The concern among many Afghans is that the international community is empowering Karzai and his inner circle to negotiate a quick deal that is favorable to the Taliban and their supporters in Pakistan, but at the expense of Afghans who in large part oppose the Taliban and would suffer from its return to power. Indeed, the members of the so-called Peace Jirga in Kabul and the High Peace Council that resulted from it are largely Karzai loyalists or power brokers who, Afghans note, are far more experienced at waging war than making peace.

A more productive stabilization strategy would look beyond the individuals who currently control Afghanistan and examine the institutions and processes that determine how power is derived and where resources are distributed. The key issues that must be dealt with include:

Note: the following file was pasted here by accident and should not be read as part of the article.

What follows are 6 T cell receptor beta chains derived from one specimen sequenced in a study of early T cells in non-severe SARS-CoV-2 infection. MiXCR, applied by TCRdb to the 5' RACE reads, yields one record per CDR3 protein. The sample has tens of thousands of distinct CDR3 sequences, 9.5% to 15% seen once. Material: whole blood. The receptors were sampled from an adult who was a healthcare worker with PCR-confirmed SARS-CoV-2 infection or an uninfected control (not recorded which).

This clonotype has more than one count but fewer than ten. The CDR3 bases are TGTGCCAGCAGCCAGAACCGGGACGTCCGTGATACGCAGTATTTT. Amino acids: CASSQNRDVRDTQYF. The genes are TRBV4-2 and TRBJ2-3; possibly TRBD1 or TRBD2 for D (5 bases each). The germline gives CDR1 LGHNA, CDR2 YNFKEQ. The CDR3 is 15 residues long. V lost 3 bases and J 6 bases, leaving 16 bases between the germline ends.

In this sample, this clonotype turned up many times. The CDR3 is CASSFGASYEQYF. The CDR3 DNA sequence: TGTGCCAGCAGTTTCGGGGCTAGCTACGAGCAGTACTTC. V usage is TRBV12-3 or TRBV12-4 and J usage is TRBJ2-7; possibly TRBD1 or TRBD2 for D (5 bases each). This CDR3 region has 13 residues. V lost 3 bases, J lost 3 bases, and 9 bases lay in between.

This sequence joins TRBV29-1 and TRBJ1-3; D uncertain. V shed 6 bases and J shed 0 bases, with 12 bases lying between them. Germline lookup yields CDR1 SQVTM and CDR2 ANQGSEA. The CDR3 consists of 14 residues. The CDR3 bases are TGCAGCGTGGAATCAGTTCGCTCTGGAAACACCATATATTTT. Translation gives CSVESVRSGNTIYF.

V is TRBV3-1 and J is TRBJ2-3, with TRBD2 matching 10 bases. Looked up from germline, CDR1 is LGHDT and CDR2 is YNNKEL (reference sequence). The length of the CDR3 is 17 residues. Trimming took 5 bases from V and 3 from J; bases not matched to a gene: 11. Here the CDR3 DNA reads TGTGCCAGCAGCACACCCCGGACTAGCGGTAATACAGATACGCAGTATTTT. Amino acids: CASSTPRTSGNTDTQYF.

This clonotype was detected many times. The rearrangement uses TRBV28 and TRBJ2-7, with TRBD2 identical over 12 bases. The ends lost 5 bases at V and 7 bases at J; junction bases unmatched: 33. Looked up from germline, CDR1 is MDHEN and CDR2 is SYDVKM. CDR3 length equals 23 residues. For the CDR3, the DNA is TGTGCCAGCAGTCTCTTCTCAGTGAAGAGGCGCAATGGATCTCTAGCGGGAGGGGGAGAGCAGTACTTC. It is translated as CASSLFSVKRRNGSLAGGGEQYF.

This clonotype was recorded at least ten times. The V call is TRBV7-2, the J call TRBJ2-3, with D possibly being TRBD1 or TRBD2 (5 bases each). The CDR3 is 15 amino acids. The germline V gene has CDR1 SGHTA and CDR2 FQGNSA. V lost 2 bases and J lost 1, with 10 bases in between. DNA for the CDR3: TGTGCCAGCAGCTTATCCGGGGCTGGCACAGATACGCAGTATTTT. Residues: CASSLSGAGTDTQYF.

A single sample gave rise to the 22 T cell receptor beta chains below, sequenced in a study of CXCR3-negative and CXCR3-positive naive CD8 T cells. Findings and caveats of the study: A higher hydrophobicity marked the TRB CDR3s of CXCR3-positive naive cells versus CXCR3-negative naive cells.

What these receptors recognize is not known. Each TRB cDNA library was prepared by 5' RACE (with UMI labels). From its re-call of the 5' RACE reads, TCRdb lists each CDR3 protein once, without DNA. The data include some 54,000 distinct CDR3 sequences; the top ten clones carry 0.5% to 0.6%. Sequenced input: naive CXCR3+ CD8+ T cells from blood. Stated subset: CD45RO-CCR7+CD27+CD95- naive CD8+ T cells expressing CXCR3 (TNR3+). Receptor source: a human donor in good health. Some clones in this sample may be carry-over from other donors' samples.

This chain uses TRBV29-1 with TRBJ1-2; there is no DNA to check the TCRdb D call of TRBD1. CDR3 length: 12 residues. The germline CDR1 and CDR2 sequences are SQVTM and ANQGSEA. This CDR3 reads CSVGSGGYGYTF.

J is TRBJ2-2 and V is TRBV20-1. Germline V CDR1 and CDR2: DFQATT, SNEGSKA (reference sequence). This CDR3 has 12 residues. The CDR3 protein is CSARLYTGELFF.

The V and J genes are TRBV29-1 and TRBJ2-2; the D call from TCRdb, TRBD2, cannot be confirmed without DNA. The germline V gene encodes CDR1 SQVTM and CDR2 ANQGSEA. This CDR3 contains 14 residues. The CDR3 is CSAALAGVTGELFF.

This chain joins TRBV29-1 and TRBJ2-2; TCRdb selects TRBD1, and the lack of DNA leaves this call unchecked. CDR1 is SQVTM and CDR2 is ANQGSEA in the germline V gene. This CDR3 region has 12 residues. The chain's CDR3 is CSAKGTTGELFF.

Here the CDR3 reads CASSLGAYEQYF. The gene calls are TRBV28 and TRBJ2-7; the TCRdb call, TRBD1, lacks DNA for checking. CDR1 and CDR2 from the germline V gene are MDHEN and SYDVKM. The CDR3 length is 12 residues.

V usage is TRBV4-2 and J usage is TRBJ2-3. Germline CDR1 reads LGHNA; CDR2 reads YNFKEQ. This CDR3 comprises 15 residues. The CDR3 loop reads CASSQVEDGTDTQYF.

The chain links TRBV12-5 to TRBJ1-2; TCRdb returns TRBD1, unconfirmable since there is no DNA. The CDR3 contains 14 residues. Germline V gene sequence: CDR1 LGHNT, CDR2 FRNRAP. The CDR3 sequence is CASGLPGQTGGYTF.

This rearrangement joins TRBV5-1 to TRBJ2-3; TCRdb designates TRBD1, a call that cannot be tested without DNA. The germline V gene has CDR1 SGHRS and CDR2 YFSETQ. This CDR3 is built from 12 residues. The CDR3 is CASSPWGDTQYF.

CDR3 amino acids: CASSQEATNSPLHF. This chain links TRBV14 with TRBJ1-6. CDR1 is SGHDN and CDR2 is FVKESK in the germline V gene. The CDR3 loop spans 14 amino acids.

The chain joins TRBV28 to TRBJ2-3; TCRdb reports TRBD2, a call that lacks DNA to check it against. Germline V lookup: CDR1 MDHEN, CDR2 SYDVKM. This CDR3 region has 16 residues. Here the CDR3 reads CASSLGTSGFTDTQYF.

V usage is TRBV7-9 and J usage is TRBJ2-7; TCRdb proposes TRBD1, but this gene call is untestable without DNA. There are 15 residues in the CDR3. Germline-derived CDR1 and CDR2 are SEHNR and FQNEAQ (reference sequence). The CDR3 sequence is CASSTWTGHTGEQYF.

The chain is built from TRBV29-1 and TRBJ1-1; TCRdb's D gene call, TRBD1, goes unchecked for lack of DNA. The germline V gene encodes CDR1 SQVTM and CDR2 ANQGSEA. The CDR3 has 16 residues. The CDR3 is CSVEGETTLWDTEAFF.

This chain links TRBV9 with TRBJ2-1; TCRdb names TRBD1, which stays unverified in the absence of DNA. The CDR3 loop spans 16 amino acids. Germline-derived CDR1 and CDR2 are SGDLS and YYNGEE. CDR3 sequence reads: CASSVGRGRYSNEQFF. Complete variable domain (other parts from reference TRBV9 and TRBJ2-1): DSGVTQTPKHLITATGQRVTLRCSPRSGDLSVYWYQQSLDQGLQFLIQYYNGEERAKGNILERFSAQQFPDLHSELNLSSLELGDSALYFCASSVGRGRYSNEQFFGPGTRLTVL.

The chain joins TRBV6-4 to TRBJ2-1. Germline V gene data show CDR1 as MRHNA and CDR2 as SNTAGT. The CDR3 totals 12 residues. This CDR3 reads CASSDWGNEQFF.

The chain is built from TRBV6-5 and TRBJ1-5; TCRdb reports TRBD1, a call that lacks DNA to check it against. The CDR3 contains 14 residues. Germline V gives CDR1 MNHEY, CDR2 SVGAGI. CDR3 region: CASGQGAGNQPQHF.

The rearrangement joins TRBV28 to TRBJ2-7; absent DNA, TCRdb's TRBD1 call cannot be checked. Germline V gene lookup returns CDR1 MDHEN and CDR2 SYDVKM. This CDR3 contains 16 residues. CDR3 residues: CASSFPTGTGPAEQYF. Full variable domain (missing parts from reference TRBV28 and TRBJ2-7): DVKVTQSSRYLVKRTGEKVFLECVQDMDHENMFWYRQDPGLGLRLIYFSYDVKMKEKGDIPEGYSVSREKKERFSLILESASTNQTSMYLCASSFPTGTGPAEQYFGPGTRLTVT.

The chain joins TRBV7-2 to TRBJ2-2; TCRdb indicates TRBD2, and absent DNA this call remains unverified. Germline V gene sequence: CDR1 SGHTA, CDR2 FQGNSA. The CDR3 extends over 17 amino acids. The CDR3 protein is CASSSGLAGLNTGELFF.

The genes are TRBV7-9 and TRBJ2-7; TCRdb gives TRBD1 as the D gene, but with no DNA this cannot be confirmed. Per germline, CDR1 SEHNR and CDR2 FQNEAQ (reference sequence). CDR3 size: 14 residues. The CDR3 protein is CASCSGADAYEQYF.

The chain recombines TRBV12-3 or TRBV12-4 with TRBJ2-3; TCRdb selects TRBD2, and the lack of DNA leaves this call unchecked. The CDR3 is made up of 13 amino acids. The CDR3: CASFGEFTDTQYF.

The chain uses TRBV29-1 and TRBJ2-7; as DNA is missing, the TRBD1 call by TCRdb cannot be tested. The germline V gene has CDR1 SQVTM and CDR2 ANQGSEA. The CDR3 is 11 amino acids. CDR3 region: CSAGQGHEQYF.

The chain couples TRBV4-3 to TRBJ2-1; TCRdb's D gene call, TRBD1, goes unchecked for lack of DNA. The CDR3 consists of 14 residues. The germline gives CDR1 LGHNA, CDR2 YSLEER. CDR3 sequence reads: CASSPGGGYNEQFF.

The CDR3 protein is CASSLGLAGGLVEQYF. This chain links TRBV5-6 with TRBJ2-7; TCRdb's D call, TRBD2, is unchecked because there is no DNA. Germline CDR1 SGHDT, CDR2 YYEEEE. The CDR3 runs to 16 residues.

• The inequitable distribution of international aid and military contract money, which flows disproportionately to power-brokers in conflict areas;
  • The failure to provide justice for ordinary Afghans;
  • inattention to locally representative sub-national governance, which allows corrupt patronage networks linked to the central government to control decision making down to the district level;
  • under-representation of different tribes and ethnic groups in appointed government posts, particularly in the South and East; and